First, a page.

Elkins High graduate says future is in students’ hands
Editor’s note: This is the sixth in a series of articles highlighting local students and their accomplishments, in order to encourage young people to complete school and achieve their dreams.
ELKINS – Looking back on her high school experience, Cassandra Bodkin believes she got where she is by studying hard, making good grades and knowing that her future was in her own hands.
Bodkin, who graduated from Elkins High School in 2008, is currently in her second semester of law school at Duquesne University School of Law in Pittsburgh.
“In high school, I cheered for an all-star cheerleading team and we were named national champions two years in a row,” Bodkin said. “I was also captain of the soccer team and went to state tournaments all four years in track. I was fortunate to be nominated homecoming queen by my peers my senior year.”
But Bodkin said juggling so many activities was hard.
“I always participated in numerous activities and homework was difficult,” she said. “I loved sports, but I always knew my future depended on good grades.”
Bodkin said, at times, it was hard to maintain her motivation.
“But at the end of the day, I knew I had teammates relying on me and I knew my future relied on my grades,” she said. “No matter how tired I thought I was, I always remembered that I was fortunate to be able to do so much in high school.”
Bodkin said it’s very common to hear high school teachers say, “You will see this material again in college.”
“While it’s easy to blow that off, it is true,” she said. “In college everyone is required to take basic courses and while in these courses, you will see that material again.
“Also, I did not pay much attention at the time to the life lessons my teachers gave me,” Bodkin said. “They have experiences and wisdom that is worth listening to – even if you’re too cool to admit it.”
Bodkin said she is thankful to her teachers at Elkins High School, especially Brad Martin and Coach Greg Hott.
“Mr. Martin was an amazing Spanish teacher,” she said. “His teaching methods are ingenious, and his love of language and life is infectious. Traveling with him and the class to Costa Rica was an unforgettable experience and I thank him for my travel bug.
“Coach Hott was also an awesome teacher to have in class,” she said. “He has a captivating way of making any subject interesting and relative to real-life situations.”
Following graduation from high school, Bodkin attended West Virginia Wesleyan College, where she majored in political science and minored in English literature.
“While in college, I cheered and ran on the track team,” she said. “I was also in the pre-law society, a member of Zeta Tau Alpha and was an English as a second language tutor.”
Bodkin said running track in college offered her many unique experiences.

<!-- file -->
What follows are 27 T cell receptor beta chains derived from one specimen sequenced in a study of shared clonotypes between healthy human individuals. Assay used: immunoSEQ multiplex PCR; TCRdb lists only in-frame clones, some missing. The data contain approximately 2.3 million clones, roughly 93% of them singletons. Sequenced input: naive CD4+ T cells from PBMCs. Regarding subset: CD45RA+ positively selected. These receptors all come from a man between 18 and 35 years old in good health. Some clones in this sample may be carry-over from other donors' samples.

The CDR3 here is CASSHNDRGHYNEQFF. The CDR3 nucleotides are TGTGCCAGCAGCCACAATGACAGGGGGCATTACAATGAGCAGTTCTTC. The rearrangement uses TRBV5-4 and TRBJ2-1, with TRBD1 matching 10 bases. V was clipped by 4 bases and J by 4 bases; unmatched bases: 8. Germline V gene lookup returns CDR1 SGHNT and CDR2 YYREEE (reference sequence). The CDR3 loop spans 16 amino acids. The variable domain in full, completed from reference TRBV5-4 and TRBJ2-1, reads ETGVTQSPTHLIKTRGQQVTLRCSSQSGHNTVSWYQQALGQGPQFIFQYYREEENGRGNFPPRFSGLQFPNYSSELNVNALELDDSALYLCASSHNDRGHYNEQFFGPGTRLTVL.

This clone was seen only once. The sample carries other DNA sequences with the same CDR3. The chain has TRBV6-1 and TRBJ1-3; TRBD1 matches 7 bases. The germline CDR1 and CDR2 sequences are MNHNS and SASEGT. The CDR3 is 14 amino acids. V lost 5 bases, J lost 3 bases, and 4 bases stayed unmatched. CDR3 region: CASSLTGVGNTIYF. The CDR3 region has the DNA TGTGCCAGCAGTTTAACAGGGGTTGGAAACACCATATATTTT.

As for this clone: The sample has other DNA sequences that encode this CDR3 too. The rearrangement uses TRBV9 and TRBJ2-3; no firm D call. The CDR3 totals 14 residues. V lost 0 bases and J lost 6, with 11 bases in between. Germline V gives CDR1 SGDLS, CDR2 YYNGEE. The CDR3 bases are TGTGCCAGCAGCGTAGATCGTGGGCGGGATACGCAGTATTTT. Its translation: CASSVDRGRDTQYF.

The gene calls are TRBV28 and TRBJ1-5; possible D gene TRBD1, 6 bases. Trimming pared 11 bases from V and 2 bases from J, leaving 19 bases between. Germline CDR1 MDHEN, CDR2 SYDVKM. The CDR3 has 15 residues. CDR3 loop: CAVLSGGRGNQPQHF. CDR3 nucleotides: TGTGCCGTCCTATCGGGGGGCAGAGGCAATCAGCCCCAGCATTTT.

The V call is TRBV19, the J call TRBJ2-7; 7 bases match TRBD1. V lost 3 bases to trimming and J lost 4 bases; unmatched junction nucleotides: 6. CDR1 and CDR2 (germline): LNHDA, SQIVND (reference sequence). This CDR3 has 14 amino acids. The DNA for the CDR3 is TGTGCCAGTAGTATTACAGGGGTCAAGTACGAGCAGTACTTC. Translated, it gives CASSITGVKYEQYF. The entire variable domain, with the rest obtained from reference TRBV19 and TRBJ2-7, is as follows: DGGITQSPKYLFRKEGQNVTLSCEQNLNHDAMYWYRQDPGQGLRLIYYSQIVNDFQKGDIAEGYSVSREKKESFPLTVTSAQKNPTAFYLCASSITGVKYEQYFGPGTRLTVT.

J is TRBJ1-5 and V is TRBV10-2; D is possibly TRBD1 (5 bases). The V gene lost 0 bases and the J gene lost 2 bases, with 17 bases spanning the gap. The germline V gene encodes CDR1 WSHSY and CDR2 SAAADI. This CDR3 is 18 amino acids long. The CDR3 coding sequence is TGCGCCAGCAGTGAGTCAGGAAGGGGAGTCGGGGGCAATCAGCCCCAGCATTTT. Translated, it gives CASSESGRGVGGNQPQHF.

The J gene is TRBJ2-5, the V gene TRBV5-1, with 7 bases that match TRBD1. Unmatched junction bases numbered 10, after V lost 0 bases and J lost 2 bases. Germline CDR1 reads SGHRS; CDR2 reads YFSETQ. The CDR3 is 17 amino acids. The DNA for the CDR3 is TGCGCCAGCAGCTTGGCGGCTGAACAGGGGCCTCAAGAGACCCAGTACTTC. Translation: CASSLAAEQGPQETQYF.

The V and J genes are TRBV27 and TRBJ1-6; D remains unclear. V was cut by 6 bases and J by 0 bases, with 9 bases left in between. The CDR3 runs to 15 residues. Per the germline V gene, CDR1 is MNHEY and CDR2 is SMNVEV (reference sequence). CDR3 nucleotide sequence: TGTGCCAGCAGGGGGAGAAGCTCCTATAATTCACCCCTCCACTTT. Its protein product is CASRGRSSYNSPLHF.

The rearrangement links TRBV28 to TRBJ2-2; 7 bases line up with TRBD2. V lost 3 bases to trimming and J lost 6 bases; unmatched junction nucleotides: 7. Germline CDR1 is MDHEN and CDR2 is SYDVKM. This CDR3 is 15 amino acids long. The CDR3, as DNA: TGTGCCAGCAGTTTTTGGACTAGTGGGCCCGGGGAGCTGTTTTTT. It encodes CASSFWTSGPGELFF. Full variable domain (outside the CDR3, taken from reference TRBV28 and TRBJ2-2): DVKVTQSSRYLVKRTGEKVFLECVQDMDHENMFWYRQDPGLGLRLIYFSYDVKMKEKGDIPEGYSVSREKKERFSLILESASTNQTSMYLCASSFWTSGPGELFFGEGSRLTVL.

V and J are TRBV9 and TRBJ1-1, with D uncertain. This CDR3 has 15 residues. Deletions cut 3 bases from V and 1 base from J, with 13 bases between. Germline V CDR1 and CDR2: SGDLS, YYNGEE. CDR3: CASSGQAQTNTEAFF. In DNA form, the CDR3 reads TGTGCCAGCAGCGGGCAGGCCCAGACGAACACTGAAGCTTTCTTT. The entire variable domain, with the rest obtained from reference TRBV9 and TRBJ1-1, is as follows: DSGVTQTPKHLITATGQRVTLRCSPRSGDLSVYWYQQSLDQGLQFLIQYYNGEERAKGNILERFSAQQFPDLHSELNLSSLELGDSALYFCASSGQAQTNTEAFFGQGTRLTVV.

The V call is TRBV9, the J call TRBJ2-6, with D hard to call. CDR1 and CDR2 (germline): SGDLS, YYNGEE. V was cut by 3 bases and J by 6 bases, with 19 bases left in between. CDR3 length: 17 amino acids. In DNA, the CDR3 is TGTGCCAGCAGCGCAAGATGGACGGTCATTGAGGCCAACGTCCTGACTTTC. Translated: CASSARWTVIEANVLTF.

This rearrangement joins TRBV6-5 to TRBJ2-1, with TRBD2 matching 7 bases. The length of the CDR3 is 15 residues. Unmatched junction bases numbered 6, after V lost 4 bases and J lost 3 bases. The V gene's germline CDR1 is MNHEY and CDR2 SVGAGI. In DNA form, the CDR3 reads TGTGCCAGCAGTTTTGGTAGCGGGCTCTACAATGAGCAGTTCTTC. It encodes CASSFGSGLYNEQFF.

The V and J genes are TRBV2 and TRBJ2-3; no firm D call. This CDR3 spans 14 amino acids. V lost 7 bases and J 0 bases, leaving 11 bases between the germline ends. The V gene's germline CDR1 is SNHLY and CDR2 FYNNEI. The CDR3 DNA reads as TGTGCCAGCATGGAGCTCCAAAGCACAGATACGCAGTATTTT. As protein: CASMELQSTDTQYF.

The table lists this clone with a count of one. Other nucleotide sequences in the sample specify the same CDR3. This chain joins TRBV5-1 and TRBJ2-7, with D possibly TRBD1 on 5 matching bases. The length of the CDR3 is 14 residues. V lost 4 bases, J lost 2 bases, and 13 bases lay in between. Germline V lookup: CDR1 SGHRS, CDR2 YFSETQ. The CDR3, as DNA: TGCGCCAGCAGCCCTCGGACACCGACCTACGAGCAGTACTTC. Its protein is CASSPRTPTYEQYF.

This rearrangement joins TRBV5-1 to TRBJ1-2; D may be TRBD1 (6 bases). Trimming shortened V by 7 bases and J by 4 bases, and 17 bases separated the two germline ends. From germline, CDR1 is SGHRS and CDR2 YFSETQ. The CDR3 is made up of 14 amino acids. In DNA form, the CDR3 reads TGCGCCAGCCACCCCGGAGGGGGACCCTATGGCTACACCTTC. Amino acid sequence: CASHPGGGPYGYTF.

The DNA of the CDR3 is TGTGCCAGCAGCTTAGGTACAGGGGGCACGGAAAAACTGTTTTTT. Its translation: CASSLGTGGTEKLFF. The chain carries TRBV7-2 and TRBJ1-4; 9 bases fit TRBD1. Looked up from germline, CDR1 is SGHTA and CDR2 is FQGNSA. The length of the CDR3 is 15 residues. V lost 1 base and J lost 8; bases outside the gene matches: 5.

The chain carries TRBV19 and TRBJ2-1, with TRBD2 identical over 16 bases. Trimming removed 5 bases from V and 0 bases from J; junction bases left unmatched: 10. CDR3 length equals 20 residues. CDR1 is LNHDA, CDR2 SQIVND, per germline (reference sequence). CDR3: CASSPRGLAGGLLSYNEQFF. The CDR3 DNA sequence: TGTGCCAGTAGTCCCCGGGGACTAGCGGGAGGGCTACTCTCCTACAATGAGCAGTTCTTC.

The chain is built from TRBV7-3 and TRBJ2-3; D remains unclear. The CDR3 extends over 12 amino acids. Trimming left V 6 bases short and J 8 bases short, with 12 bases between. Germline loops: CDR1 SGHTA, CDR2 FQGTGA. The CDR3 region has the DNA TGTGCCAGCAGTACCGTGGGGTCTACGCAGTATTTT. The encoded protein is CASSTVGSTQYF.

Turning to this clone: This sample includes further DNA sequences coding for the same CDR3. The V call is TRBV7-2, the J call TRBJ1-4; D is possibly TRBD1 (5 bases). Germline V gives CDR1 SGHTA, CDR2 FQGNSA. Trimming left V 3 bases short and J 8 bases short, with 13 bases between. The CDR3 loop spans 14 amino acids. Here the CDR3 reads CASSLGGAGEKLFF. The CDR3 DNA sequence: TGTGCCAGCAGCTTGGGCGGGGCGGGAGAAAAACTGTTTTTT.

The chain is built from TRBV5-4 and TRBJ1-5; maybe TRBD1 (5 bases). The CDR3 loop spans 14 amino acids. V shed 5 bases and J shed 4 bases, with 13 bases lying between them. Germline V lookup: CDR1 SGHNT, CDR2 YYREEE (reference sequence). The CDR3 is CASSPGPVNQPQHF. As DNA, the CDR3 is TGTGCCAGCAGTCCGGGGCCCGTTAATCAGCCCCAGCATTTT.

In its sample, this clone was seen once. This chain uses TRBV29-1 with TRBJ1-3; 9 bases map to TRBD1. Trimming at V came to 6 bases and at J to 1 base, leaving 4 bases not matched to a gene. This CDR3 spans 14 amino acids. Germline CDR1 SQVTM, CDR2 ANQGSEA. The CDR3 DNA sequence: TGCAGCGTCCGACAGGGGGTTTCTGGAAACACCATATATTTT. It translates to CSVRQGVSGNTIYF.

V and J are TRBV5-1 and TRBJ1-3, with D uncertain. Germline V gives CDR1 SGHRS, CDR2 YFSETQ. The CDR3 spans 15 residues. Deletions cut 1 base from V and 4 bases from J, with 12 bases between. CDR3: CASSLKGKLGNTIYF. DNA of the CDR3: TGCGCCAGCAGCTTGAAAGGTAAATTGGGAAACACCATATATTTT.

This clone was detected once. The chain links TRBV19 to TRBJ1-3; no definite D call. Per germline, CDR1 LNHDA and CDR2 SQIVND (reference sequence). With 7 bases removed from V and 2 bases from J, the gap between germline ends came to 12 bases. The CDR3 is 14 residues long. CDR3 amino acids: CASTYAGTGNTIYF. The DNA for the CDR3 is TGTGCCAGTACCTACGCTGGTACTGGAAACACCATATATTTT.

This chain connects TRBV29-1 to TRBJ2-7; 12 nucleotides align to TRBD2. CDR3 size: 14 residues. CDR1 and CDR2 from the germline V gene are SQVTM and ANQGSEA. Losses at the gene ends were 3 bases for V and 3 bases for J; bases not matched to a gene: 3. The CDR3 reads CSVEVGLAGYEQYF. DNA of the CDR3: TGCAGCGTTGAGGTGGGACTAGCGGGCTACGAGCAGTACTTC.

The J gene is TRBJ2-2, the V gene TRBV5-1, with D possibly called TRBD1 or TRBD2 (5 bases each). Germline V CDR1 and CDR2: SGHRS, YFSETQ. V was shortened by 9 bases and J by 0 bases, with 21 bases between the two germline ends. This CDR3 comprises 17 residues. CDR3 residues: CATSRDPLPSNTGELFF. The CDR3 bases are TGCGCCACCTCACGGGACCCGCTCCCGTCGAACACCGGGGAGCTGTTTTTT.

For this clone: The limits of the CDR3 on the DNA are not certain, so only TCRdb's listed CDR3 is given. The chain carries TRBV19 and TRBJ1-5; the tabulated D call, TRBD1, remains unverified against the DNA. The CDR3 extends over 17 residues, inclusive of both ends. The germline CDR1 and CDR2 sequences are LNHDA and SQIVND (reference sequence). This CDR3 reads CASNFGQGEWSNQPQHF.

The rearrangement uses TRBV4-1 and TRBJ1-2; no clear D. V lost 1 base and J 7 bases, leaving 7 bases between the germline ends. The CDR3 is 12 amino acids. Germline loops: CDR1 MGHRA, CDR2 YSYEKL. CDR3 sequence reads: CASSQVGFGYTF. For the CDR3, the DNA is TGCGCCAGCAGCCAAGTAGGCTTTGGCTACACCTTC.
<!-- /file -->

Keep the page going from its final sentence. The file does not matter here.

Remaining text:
“Not only did I make many lifelong friends, but our track team won conference the first two years,” she said. “I also studied abroad in Linkoping, Sweden. It was my first time traveling abroad by myself and living alone. It was dark almost all day long and there was a constant blizzard.”
Bodkin said she finally got over the culture shock and learned more Swedish.
“I really enjoyed my experience,” she said. “I encourage anyone and everyone to travel as the opportunity presents itself. It will teach you so much about the world and yourself.”
While at WVWC, Bodkin was awarded a J. William Fulbright scholarship.
“I was fortunate to have the opportunity through the scholarship to teach English in Dimitrovgrad, Bulgaria for one year,” she said. “Not only did I get to teach high school students, but I got to travel to 10 countries and run a marathon in Athens, Greece.”
Bodkin has advice for students still in high school.
“I want high school students to be able to form their own ideas about the world and what they believe in,” Bodkin said. “I urge you to do the things that scare you. There’s nothing more rewarding than doing what you think you cannot do.”
Bodkin told students to enjoy high school, have as much fun as possible and be nice to each other. She does, however, couple that with a warning.
“Remember that your future is in your own hands,” she said. “Things are not handed to you in the real world, and high school is far from the real world. Regardless of what teenagers are told by the media or society, intelligence is beauty and power, and education can take you to new worlds.”
She also advises high school students to appreciate their right to receive an education at all.
“It is a cliche, but now more than ever, we realize that education is a luxury denied to many,” Bodkin said. “Study new languages and study abroad. Traveling and learning about new cultures will open your mind to so much more than you ever imagined.”